Figure 7. PPARG induces cell death in TP53 null cell line. H1299 cells were transfected with PPARG and irradiated 24 h post-transfection and processed 48 h after transfection. These samples which included CONTROL, RAD CONTROL (5 Gy), PPARG (TT), and RAD+PPARG (TT) were processed for various assays. (A) Cell survival was studied 48 h post-transfection. The error bar represents standard deviation in which ∗P < 0.05, ∗∗P < 0.01, and ∗∗∗P < 0.001. The experiment was done in triplicate (n = 3) and repeated three times (B) metabolic viability was determined by MTT 48 h post-transfection. The error bar represents standard deviation in which ∗P < 0.05, ∗∗P < 0.01, and ∗∗∗P < 0.001. The experiment was done in triplicate (n = 3) and repeated three times (C) Cell viability was determined by SRB 48 h post-transfection. The error bar represents standard deviation in which ∗P < 0.05, ∗∗P < 0.01, and ∗∗∗P < 0.001. The experiment was done in triplicate (n = 3). (D) PI uptake was performed 48 h post-transfection, and the quantification has been shown on the right. The error bar represents standard deviation in which ∗P < 0.05, ∗∗P < 0.01, and ∗∗∗P < 0.001. The experiment was done in triplicate (n = 3) and repeated two times (E) Annexin PI was performed to evaluate apoptosis, 48 h post-transfection. The quantitation has been shown in column graph. The error bar represents standard deviation in which ∗P < 0.05, ∗∗P < 0.01, and ∗∗∗P < 0.001. The experiment was done in triplicate (n = 3) and repeated three times.
Figure 8. Cell death induced by PPARG+radiation is more pronounced in H1299 as compared to A549. (A) Comparative analysis of cell death between TP 53 null cell line and A549 was done 48 h post-transfection. The error bar represents standard deviation in which ∗P < 0.05, ∗∗P < 0.01, and ∗∗∗P < 0.001 (B) Comparative analysis of PI uptake was performed 48 h post-transfection. The quantitation has been shown in column graph. The error bar represents standard deviation in which ∗P < 0.05, ∗∗P < 0.01, and ∗∗∗P < 0.001 and (C) Comparative analysis for Annexin PI was performed to evaluate apoptosis, 48 h post-transfection. The quantitation has been shown in column graph. The error bar represents standard deviation in which ∗P < 0.05, ∗∗P < 0.01, and ∗∗∗P < 0.001.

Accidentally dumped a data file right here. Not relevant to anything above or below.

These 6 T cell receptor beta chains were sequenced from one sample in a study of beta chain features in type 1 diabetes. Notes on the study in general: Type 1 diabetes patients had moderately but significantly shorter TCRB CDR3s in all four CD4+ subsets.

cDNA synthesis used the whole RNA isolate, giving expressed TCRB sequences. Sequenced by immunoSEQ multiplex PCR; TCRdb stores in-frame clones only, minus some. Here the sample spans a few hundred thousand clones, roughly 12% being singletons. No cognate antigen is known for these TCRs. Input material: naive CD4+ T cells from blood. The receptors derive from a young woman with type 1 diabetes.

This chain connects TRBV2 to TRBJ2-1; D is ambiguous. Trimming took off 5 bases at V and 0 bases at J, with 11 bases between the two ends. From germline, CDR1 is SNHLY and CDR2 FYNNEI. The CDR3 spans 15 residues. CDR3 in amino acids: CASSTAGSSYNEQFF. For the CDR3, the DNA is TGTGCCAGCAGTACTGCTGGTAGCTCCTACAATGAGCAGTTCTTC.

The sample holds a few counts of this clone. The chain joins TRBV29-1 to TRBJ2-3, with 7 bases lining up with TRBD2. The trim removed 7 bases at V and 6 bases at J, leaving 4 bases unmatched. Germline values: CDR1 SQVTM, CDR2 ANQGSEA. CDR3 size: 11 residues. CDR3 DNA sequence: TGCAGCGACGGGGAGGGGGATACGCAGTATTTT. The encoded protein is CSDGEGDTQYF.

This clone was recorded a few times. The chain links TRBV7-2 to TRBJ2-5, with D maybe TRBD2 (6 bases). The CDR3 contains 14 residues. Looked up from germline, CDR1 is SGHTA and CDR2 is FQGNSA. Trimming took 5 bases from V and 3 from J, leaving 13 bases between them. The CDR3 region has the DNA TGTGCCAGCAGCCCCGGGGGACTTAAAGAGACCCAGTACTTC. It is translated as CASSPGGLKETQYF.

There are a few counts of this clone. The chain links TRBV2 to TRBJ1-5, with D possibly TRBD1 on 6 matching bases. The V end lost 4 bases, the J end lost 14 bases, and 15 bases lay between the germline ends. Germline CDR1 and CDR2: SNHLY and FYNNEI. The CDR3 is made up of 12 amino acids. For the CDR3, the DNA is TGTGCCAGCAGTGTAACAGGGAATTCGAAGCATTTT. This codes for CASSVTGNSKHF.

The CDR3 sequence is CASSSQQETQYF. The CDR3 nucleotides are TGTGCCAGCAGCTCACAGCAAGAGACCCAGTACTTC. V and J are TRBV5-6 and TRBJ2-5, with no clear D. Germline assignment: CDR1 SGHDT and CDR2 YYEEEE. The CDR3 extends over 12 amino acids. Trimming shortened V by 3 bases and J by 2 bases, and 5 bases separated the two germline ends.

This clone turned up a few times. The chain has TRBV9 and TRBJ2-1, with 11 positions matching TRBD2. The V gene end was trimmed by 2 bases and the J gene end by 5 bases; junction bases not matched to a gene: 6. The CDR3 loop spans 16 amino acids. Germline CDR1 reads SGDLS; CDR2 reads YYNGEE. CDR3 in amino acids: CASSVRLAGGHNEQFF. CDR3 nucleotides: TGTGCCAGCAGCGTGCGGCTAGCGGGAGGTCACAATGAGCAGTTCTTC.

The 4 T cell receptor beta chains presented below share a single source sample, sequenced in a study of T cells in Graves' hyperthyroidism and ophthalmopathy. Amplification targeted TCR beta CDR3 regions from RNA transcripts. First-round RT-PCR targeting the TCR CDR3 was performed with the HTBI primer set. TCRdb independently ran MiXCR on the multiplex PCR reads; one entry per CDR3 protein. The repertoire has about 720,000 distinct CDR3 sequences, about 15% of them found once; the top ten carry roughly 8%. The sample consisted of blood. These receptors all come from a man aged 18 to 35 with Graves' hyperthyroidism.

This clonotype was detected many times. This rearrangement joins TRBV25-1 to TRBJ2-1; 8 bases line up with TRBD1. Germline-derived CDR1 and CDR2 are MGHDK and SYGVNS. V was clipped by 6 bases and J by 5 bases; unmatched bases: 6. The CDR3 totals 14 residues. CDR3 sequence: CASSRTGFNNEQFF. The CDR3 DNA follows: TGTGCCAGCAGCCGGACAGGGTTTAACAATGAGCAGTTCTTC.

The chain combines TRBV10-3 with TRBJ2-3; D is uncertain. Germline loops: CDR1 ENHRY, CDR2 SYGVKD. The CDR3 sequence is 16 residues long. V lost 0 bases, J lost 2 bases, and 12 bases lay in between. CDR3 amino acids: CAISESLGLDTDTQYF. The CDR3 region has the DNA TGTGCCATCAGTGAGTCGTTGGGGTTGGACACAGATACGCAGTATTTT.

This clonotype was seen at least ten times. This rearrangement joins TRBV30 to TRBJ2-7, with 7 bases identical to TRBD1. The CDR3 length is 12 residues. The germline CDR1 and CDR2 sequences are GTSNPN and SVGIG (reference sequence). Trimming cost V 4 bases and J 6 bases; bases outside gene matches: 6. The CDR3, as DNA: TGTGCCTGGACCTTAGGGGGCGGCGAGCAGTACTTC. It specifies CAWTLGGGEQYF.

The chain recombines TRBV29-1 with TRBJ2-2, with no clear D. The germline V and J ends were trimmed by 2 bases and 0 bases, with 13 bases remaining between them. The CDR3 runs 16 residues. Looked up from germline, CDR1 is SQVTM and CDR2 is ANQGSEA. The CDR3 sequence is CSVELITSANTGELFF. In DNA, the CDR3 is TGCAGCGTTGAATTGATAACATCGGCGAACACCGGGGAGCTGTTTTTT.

Apoptosis Is Inhibited Under PPARG Knock-Down Condition
To validate that the apoptosis was induced in PPARG dependent manner in NSCLC, we silenced PPARG using its siRNA. Maximum inhibition was observed 48 h post-transfection (Figure 9A). There was a significant reduction in PPARG mediated cell death in the presence of its siRNA confirming its direct contribution. Although not significant, a similar trend was observed in the combinatorial treatment of radiation and PPARG (Figure 9B). A very significant improvement was observed for the metabolic viability of the cells upon PPARG depletion in PPARG+radiation group (Figure 9C). The Annexin PI assay also showed that the overall apoptosis was improved significantly when PPARG was knocked down indicating that the apoptosis gets induced in a PPARG dependent manner (Figure 9D). There was a significant reduction in apoptosis in PPARG+radiation combination under PPARG knockdown conditions indicating that the apoptosis induced is PPARG mediated.
Figure 9. Apoptosis induction in A549 cell line is PPARG dependent. (A) Knockdown of PPARG was done using siRNA specific to PPARG. Effect of PPARG knockdown on A549 cells was determined by various assays. PPARG was co-transfected along with PPARG siRNA and the complete knockdown of PPARG was evaluated using Western blotting. The protein level has been normalized with loading control. (B) Cell survival was studied 48 h post-transfection The error bar represents standard deviation in which ∗P < 0.05, ∗∗P < 0.01, and ∗∗∗P < 0.001. The experiment was done in triplicate (n = 3) two times (C) Metabolic viability was determined 48 h post-transfection using MTT assay. The error bar represents standard deviation in which ∗P < 0.05, ∗∗P < 0.01, and ∗∗∗P < 0.001. The experiment was done in triplicate (n = 3) two times (D) Annexin PI was performed to evaluate apoptosis, 48 h post-transfection. The quantitation has been shown in column graph. The error bar represents standard deviation in which ∗P < 0.05, ∗∗P < 0.01, and ∗∗∗P < 0.001. The experiment was done in triplicate (n = 3).
PPARG Inhibits AKT and MAPK Pathway in NSCLC